I have kept this editorial on hold as I was waiting for the latest definitive news about Brexit due to happen on 31st October 2019, however the newsletter must go live and here I am writing it.
Generally I don’t talk about politics but this topic is much more than that: it affects the UK economy, companies, businesses and European/International alliances.
Brexit has become a worldwide farce described in newspapers, TV channels, blogs, Twitter and Facebook msgs. Also the U.S.-based IEEE Spectrum magazine in Sept 2019 published an article on Brexit Threatens a Steep Loss of Jobs for U.K.-Based Tech Companies.
All started after the referendum held on 23rd June 2016 when 52% of Brits wanted the UK out of the EU. It was identified one date for this exit, 29th Mar 2019, and businesses began planning ahead on how to get organised for the new post-Brexit commercial relationships with companies located in EU Member States and non-EU countries. But no, this was too soon and a delay of couple of weeks could work well to settle things up. Well, two weeks were not enough so maybe June 2019? To be better safe than sorry, it was agreed a further extension to 31st Oct 2019 (“do or die”).
To receive “objective” information, I registered to the UK Gov website to receive newsletters on how Brexit could affect professional and personal life: what a wrong decision! In the last months I received an average of 30 emails – daily – informing and counter-informing on anything – from fish import to plants export – and, what’s worse, when I was reading and learnt something, that something was changed in a matter of days, so new flooding of emails stating more of less the same topics with small differences.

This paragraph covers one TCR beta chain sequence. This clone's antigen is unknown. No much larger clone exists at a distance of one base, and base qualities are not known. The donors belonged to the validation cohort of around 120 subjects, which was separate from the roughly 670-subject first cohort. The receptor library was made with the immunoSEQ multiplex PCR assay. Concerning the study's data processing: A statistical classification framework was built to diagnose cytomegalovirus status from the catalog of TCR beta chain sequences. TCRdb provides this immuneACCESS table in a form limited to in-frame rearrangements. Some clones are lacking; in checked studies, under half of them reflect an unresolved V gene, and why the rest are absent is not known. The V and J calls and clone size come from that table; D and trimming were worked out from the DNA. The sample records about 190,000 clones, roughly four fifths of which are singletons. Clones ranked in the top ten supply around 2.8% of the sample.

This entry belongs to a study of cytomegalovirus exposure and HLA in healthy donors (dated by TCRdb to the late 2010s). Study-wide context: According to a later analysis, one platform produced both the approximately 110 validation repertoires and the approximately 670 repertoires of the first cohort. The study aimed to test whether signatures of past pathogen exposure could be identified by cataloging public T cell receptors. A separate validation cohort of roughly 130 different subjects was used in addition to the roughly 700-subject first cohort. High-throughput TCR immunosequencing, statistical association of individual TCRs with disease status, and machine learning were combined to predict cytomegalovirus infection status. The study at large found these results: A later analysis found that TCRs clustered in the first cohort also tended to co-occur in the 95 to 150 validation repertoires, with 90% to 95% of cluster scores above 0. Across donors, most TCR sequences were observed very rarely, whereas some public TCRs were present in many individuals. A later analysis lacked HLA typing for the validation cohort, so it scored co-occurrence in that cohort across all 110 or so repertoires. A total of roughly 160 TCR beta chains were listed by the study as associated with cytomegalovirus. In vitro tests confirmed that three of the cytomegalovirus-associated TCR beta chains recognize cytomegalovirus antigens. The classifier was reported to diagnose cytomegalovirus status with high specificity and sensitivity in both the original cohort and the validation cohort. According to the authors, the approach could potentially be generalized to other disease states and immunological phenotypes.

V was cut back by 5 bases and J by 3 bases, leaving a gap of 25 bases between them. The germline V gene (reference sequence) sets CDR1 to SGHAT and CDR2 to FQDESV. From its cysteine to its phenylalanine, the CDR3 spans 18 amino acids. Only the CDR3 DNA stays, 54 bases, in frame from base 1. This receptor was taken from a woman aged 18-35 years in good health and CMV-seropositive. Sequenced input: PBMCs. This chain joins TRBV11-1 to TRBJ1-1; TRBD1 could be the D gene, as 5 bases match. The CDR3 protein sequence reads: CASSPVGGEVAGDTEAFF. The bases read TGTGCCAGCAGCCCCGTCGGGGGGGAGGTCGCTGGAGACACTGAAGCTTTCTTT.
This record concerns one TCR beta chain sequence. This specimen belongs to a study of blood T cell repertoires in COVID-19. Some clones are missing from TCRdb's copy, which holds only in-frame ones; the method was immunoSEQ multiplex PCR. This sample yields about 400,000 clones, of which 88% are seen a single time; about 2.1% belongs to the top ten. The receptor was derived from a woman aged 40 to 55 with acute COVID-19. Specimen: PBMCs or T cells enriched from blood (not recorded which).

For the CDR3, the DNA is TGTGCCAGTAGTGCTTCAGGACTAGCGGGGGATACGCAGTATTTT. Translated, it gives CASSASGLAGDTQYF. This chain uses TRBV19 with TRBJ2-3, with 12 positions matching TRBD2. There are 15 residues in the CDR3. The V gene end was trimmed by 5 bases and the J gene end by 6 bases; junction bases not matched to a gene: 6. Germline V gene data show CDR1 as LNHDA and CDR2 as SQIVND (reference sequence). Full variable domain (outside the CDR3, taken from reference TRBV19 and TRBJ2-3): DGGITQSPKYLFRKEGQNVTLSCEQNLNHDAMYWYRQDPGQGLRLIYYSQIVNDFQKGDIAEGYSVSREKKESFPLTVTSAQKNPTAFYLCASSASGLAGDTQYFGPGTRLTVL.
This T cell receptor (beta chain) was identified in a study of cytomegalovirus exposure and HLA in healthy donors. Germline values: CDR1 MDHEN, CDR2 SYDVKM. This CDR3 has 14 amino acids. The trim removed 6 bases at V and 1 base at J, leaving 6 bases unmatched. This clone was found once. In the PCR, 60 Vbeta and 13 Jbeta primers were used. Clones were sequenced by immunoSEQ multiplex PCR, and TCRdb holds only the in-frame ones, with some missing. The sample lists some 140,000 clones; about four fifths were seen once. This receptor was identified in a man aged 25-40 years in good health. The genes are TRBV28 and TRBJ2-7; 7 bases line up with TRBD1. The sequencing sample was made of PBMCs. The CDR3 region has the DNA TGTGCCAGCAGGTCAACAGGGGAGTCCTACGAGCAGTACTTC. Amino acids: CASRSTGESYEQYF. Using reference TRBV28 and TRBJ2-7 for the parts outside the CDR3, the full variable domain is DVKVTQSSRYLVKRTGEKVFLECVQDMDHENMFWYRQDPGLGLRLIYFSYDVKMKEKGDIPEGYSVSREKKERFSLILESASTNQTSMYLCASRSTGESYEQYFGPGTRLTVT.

When I attended the Horizon 2020 Transport Infoday in Brussels last 7th Oct, someone asked the EC executives panel what to do with British partners in EU projects: either accept or reject them? The answer was pretty obvious: so far the UK is still a full EU member, thus UK organisations – either private or public – should be accepted. That’s the rule, but the sentiment in Europe is different: people are sceptical of having a British partner aboard in case this would negatively affect the evaluation or management of the project.
On that topic, I have received multiple emails from the UK government: all projects won before Brexit will be funded from the UK gov. in case of “no-deal Brexit”. Actually (some days later), all projects started before Brexit… No, better, all projects submitted before Brexit… So what is the official and definitive answer? Nobody knows… How businesses can get organised in such a mess?? Has any UK politician thought of this?
In these last days, we heard of the possibility of an additional extension for Brexit (31st Jan 2020) but a snap general election could be called on 12th Dec 2019. So far there are still uncertainties if this could happen… And what about a 2nd referendum on Brexit?
The story – sadly – continues…
EPN Consulting CEO & Founder